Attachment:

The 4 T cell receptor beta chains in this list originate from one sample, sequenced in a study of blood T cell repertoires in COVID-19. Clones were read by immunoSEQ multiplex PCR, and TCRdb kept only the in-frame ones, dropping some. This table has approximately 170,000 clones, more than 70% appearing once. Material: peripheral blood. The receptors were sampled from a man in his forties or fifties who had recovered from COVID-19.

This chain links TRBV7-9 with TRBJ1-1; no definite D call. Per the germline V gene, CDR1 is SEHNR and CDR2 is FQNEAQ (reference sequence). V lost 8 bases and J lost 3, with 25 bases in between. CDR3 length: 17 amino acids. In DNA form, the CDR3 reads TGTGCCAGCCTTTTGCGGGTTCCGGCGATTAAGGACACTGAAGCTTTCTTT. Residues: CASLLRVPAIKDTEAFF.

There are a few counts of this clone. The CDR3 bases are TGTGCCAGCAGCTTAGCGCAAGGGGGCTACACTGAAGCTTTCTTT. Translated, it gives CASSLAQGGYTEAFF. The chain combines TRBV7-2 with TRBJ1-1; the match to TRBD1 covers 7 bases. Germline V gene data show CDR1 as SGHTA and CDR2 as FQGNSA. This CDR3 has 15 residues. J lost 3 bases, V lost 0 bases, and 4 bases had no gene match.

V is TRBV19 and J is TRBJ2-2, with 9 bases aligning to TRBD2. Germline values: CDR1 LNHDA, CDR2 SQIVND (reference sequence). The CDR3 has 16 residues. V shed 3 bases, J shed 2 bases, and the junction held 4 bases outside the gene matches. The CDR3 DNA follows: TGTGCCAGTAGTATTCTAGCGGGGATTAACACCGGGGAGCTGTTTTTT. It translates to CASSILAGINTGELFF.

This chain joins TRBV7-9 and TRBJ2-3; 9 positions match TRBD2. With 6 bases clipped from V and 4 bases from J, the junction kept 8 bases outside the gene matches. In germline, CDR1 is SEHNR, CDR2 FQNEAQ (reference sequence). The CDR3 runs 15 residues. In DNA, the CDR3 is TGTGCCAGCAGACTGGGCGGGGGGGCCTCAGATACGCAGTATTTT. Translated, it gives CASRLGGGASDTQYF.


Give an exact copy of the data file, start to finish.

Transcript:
The 4 T cell receptor beta chains in this list originate from one sample, sequenced in a study of blood T cell repertoires in COVID-19. Clones were read by immunoSEQ multiplex PCR, and TCRdb kept only the in-frame ones, dropping some. This table has approximately 170,000 clones, more than 70% appearing once. Material: peripheral blood. The receptors were sampled from a man in his forties or fifties who had recovered from COVID-19.

This chain links TRBV7-9 with TRBJ1-1; no definite D call. Per the germline V gene, CDR1 is SEHNR and CDR2 is FQNEAQ (reference sequence). V lost 8 bases and J lost 3, with 25 bases in between. CDR3 length: 17 amino acids. In DNA form, the CDR3 reads TGTGCCAGCCTTTTGCGGGTTCCGGCGATTAAGGACACTGAAGCTTTCTTT. Residues: CASLLRVPAIKDTEAFF.

There are a few counts of this clone. The CDR3 bases are TGTGCCAGCAGCTTAGCGCAAGGGGGCTACACTGAAGCTTTCTTT. Translated, it gives CASSLAQGGYTEAFF. The chain combines TRBV7-2 with TRBJ1-1; the match to TRBD1 covers 7 bases. Germline V gene data show CDR1 as SGHTA and CDR2 as FQGNSA. This CDR3 has 15 residues. J lost 3 bases, V lost 0 bases, and 4 bases had no gene match.

V is TRBV19 and J is TRBJ2-2, with 9 bases aligning to TRBD2. Germline values: CDR1 LNHDA, CDR2 SQIVND (reference sequence). The CDR3 has 16 residues. V shed 3 bases, J shed 2 bases, and the junction held 4 bases outside the gene matches. The CDR3 DNA follows: TGTGCCAGTAGTATTCTAGCGGGGATTAACACCGGGGAGCTGTTTTTT. It translates to CASSILAGINTGELFF.

This chain joins TRBV7-9 and TRBJ2-3; 9 positions match TRBD2. With 6 bases clipped from V and 4 bases from J, the junction kept 8 bases outside the gene matches. In germline, CDR1 is SEHNR, CDR2 FQNEAQ (reference sequence). The CDR3 runs 15 residues. In DNA, the CDR3 is TGTGCCAGCAGACTGGGCGGGGGGGCCTCAGATACGCAGTATTTT. Translated, it gives CASRLGGGASDTQYF.